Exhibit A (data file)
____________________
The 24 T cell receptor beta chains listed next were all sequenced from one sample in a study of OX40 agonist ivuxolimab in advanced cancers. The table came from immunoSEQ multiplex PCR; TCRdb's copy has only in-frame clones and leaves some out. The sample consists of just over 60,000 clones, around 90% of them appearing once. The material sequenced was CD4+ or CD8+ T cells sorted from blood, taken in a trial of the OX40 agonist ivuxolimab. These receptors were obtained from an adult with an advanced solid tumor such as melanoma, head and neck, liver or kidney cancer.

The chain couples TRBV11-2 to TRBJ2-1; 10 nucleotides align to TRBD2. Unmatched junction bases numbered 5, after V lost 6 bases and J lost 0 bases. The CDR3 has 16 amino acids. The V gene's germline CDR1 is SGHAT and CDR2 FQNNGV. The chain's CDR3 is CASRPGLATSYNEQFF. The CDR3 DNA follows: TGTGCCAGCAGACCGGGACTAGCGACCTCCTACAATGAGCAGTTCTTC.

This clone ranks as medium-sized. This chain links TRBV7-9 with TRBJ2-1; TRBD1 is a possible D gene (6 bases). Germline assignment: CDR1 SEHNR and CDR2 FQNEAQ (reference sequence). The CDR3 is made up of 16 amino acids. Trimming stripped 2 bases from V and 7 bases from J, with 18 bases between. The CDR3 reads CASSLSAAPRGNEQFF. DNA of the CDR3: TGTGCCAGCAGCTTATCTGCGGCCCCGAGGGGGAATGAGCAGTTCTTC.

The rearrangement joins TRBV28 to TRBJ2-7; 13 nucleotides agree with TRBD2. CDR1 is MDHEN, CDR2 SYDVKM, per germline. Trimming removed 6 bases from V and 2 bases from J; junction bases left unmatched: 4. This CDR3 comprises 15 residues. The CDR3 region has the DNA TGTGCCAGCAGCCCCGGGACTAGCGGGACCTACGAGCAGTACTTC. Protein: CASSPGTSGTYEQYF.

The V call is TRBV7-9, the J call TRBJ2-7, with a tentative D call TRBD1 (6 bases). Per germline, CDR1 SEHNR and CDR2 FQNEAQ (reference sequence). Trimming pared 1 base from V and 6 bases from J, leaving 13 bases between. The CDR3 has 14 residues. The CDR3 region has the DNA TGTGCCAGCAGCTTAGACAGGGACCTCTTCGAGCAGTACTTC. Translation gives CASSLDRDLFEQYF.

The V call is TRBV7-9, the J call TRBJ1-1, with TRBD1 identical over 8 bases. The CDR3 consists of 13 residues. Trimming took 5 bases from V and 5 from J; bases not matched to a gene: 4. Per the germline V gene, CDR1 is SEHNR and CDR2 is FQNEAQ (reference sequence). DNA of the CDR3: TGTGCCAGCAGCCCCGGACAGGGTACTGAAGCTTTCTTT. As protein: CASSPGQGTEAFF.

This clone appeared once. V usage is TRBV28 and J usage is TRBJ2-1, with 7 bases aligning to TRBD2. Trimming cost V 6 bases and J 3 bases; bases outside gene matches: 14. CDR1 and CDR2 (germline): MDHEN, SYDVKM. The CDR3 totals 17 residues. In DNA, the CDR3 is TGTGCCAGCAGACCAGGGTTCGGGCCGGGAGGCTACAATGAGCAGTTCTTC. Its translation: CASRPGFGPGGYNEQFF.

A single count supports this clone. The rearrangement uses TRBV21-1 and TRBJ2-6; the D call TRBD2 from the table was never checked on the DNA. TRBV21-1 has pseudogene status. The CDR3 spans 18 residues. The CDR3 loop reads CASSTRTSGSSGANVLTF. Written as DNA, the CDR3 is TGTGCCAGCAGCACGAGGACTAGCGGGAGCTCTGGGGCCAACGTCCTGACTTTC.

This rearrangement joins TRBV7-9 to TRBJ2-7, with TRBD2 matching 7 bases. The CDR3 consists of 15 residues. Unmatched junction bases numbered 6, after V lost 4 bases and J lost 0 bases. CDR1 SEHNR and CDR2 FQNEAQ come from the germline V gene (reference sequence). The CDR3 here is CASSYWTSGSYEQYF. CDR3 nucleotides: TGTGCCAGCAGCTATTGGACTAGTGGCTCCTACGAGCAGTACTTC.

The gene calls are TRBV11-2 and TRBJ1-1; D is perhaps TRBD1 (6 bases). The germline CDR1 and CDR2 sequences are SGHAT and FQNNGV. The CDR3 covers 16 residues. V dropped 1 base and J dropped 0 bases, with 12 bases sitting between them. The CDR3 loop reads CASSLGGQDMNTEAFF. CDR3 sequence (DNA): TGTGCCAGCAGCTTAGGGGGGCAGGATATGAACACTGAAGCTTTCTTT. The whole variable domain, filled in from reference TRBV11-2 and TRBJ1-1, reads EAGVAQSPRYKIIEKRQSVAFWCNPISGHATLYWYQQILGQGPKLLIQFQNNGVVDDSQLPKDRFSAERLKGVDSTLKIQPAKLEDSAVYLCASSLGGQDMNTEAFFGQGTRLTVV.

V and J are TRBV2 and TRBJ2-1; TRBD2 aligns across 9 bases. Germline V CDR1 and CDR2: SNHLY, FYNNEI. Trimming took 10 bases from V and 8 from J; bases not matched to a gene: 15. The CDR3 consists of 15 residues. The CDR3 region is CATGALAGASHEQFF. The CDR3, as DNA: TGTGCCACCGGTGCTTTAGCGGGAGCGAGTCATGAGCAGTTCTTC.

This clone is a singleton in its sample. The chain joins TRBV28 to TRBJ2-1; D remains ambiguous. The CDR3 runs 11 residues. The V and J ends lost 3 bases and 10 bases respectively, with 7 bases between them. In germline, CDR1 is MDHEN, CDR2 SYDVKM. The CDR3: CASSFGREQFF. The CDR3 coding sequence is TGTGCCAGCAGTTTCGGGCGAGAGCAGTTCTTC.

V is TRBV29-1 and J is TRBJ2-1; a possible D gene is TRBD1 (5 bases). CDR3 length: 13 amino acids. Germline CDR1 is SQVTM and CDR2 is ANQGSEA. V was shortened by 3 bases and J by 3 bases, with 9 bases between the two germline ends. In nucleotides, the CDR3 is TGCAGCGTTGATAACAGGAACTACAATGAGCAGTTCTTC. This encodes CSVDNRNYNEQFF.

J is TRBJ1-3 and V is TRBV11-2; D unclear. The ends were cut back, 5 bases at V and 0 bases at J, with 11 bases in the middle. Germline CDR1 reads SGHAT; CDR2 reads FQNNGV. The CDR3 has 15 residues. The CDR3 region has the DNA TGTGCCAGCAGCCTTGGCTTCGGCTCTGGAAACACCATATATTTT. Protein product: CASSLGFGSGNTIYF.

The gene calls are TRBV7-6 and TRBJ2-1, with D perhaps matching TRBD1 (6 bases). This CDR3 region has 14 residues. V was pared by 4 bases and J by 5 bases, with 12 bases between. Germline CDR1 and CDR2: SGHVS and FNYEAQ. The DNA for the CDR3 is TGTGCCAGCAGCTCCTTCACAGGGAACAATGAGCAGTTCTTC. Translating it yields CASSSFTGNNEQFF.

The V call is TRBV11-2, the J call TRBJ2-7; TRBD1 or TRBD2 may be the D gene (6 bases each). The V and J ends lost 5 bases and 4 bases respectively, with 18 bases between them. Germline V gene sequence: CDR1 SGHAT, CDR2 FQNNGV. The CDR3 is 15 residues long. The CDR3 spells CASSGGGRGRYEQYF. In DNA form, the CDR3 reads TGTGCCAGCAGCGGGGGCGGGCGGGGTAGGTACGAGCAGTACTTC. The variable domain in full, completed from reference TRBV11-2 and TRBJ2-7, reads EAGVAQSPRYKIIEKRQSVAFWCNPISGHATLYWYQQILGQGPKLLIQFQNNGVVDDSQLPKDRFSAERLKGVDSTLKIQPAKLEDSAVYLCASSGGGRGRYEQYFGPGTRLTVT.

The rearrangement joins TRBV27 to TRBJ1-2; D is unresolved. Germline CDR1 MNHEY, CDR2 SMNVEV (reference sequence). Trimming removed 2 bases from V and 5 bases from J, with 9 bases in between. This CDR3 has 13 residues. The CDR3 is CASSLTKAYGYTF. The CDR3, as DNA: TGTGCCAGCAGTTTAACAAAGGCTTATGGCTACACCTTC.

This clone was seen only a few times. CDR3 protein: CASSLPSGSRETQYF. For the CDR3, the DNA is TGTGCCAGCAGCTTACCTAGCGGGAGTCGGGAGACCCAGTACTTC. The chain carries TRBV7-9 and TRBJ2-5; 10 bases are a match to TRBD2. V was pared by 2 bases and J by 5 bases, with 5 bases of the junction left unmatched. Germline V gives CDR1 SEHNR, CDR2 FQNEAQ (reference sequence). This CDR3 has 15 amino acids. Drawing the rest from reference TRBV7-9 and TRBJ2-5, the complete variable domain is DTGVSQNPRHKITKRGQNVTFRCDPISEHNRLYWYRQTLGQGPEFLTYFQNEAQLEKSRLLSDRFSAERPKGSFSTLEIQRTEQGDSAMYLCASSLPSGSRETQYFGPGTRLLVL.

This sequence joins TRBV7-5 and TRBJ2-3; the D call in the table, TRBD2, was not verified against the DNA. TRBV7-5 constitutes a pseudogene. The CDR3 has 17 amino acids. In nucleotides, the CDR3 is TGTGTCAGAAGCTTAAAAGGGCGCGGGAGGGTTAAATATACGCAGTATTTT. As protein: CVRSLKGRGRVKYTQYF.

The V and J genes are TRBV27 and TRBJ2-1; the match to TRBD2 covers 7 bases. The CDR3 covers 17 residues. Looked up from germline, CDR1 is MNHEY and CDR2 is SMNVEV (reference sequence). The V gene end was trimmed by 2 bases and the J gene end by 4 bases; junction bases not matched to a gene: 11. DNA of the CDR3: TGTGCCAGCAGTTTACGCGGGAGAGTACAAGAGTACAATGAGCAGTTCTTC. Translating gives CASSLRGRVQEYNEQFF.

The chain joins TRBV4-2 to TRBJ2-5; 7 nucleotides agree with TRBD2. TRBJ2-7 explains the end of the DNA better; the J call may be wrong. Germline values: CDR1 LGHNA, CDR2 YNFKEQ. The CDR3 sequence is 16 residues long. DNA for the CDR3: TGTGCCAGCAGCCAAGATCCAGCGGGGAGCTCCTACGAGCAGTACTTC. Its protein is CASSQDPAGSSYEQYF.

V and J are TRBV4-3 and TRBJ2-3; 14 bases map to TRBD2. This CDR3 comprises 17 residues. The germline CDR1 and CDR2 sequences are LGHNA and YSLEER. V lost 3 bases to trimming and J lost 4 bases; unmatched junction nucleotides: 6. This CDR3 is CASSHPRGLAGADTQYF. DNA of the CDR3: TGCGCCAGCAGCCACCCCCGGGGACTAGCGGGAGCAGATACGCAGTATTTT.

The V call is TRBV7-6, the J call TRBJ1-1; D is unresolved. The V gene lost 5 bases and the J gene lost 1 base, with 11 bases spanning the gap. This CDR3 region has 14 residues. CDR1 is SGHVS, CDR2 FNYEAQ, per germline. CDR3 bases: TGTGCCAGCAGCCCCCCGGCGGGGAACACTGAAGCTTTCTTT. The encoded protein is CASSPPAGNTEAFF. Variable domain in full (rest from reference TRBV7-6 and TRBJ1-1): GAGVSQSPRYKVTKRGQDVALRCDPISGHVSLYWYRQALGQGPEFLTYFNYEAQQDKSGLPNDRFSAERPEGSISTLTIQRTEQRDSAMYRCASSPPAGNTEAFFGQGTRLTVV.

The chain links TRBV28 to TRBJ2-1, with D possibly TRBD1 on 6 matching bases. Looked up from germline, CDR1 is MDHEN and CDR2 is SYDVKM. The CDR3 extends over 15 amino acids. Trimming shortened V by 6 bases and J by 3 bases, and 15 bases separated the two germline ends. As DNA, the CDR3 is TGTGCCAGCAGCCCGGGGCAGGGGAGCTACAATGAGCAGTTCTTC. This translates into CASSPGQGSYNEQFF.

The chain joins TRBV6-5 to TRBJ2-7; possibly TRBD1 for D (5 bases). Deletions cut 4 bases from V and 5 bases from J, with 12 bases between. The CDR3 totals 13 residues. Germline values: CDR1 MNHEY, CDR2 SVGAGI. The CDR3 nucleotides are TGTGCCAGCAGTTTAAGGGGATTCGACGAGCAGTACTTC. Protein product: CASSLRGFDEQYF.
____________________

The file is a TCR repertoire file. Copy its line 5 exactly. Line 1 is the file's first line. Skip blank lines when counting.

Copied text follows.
The V call is TRBV7-9, the J call TRBJ2-7, with a tentative D call TRBD1 (6 bases). Per germline, CDR1 SEHNR and CDR2 FQNEAQ (reference sequence). Trimming pared 1 base from V and 6 bases from J, leaving 13 bases between. The CDR3 has 14 residues. The CDR3 region has the DNA TGTGCCAGCAGCTTAGACAGGGACCTCTTCGAGCAGTACTTC. Translation gives CASSLDRDLFEQYF.